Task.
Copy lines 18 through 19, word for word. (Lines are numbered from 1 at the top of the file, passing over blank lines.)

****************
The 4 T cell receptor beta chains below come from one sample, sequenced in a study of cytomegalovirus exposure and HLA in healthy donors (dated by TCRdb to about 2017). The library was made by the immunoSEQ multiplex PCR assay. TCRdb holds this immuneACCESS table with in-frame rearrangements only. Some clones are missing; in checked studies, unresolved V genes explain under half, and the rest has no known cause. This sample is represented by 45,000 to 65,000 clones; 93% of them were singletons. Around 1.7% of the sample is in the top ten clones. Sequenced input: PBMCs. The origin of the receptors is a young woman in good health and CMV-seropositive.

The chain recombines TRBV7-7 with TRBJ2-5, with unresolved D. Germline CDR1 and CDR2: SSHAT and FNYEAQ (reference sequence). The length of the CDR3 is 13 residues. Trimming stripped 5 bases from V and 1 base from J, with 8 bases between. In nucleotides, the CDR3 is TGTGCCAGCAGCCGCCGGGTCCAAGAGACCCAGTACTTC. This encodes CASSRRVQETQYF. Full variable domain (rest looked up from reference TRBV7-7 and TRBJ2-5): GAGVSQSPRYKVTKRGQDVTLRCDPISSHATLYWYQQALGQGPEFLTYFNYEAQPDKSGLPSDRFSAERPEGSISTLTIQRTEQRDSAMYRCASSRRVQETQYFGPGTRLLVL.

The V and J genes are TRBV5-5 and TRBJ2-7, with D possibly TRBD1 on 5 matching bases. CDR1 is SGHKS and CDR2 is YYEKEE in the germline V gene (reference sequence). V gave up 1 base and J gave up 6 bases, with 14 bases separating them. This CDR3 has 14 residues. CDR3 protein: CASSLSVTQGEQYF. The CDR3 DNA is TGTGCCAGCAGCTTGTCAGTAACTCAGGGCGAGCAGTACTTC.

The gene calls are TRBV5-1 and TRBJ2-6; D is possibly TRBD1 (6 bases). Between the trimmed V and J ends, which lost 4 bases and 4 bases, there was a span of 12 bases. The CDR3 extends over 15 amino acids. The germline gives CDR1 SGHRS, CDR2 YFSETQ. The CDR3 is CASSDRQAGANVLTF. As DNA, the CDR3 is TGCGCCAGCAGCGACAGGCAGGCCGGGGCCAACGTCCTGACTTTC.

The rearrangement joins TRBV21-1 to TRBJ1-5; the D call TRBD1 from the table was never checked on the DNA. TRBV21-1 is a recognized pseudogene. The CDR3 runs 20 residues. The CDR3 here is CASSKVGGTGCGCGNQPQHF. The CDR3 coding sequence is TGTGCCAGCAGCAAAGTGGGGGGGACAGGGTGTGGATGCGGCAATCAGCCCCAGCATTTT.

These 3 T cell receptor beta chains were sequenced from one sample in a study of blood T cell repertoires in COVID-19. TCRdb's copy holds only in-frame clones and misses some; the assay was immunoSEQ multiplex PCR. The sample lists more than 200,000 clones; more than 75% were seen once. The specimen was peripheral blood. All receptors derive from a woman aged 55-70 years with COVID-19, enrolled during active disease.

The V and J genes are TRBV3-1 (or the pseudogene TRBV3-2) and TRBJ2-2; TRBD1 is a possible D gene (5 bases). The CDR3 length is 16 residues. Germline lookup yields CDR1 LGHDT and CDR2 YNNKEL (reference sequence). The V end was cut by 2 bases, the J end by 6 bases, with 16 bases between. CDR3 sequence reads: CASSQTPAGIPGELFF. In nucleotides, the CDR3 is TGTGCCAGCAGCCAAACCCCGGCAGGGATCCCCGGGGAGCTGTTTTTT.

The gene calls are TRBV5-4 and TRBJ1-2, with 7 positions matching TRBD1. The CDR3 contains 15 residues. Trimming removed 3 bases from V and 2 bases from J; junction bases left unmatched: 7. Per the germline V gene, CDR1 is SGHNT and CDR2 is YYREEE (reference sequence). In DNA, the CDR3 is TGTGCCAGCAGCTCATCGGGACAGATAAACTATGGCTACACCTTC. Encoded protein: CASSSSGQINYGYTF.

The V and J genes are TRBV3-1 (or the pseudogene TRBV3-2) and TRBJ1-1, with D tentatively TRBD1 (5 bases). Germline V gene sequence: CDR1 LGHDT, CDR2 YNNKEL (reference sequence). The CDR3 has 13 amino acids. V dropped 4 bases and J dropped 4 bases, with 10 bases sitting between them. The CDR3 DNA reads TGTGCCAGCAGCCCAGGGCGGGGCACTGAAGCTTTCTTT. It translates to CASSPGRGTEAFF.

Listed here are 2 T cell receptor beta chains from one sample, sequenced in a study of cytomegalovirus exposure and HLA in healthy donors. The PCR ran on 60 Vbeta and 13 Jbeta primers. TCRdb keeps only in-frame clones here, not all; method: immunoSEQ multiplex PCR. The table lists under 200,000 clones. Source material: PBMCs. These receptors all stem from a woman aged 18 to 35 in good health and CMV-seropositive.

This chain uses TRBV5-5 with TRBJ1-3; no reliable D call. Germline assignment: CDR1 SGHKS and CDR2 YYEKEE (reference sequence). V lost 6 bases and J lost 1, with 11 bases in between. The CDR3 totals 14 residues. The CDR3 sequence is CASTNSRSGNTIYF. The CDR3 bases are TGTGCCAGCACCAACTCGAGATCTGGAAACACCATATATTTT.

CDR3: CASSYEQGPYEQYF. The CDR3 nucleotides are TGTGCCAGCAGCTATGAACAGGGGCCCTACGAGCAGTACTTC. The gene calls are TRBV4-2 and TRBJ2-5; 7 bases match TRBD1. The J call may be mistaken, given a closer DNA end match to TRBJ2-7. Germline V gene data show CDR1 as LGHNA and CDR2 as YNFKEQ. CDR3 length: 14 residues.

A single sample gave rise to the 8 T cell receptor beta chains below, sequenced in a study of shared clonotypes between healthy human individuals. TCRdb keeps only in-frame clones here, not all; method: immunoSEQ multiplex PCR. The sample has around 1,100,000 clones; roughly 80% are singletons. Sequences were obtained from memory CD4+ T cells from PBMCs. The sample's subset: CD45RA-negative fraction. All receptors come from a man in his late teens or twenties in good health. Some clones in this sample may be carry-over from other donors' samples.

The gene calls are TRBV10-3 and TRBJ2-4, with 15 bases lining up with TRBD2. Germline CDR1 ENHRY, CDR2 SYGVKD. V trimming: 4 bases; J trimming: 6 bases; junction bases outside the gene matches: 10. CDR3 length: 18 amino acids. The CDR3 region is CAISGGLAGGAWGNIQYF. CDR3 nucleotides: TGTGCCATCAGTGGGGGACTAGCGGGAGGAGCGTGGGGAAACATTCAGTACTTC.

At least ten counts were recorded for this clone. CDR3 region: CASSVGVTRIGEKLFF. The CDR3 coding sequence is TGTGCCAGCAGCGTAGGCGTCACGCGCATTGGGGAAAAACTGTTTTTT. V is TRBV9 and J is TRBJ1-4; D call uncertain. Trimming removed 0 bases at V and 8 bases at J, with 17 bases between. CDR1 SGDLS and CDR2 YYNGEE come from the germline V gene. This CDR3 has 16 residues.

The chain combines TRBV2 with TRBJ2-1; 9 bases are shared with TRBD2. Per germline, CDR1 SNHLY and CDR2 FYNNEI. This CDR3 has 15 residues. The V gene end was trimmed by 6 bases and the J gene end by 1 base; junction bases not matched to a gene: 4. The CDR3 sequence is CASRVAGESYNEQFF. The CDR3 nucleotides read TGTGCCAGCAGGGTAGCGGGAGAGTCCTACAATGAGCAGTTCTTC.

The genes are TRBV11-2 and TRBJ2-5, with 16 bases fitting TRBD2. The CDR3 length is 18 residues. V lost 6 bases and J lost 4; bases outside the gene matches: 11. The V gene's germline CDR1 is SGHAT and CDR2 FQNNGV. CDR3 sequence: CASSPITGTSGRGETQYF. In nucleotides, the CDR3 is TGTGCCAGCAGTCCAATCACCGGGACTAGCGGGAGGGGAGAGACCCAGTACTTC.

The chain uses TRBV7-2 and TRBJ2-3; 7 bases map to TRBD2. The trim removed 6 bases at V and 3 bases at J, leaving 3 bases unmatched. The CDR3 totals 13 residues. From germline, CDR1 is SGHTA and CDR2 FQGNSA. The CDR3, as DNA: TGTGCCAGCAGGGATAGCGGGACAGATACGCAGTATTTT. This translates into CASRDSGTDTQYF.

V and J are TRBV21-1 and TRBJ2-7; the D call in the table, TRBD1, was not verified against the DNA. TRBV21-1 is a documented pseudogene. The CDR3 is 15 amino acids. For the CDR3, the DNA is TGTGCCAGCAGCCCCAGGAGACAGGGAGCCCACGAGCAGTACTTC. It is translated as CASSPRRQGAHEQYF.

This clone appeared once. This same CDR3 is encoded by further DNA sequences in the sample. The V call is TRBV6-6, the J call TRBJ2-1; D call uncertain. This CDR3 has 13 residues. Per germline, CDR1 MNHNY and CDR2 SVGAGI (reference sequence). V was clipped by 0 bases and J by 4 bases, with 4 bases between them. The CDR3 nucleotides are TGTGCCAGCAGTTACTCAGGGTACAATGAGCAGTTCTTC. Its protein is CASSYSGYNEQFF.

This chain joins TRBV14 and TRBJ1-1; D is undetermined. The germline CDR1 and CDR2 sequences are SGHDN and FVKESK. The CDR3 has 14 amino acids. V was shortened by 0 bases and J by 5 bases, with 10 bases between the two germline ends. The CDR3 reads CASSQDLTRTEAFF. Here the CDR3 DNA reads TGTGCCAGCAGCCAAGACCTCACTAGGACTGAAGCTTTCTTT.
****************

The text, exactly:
The chain uses TRBV7-2 and TRBJ2-3; 7 bases map to TRBD2. The trim removed 6 bases at V and 3 bases at J, leaving 3 bases unmatched. The CDR3 totals 13 residues. From germline, CDR1 is SGHTA and CDR2 FQGNSA. The CDR3, as DNA: TGTGCCAGCAGGGATAGCGGGACAGATACGCAGTATTTT. This translates into CASRDSGTDTQYF.

V and J are TRBV21-1 and TRBJ2-7; the D call in the table, TRBD1, was not verified against the DNA. TRBV21-1 is a documented pseudogene. The CDR3 is 15 amino acids. For the CDR3, the DNA is TGTGCCAGCAGCCCCAGGAGACAGGGAGCCCACGAGCAGTACTTC. It is translated as CASSPRRQGAHEQYF.